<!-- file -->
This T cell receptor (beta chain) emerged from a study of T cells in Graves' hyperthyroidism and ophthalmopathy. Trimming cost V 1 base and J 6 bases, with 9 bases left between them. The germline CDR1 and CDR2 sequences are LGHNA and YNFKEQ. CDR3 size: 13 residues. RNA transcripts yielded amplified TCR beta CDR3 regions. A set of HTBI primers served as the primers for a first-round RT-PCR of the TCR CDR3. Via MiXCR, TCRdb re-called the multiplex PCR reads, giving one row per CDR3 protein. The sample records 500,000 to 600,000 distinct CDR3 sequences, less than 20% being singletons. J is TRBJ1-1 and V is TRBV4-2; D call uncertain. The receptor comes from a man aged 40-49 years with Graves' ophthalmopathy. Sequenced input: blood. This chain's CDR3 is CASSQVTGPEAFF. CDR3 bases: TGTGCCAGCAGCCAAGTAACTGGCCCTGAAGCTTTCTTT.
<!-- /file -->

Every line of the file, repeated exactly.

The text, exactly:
This T cell receptor (beta chain) emerged from a study of T cells in Graves' hyperthyroidism and ophthalmopathy. Trimming cost V 1 base and J 6 bases, with 9 bases left between them. The germline CDR1 and CDR2 sequences are LGHNA and YNFKEQ. CDR3 size: 13 residues. RNA transcripts yielded amplified TCR beta CDR3 regions. A set of HTBI primers served as the primers for a first-round RT-PCR of the TCR CDR3. Via MiXCR, TCRdb re-called the multiplex PCR reads, giving one row per CDR3 protein. The sample records 500,000 to 600,000 distinct CDR3 sequences, less than 20% being singletons. J is TRBJ1-1 and V is TRBV4-2; D call uncertain. The receptor comes from a man aged 40-49 years with Graves' ophthalmopathy. Sequenced input: blood. This chain's CDR3 is CASSQVTGPEAFF. CDR3 bases: TGTGCCAGCAGCCAAGTAACTGGCCCTGAAGCTTTCTTT.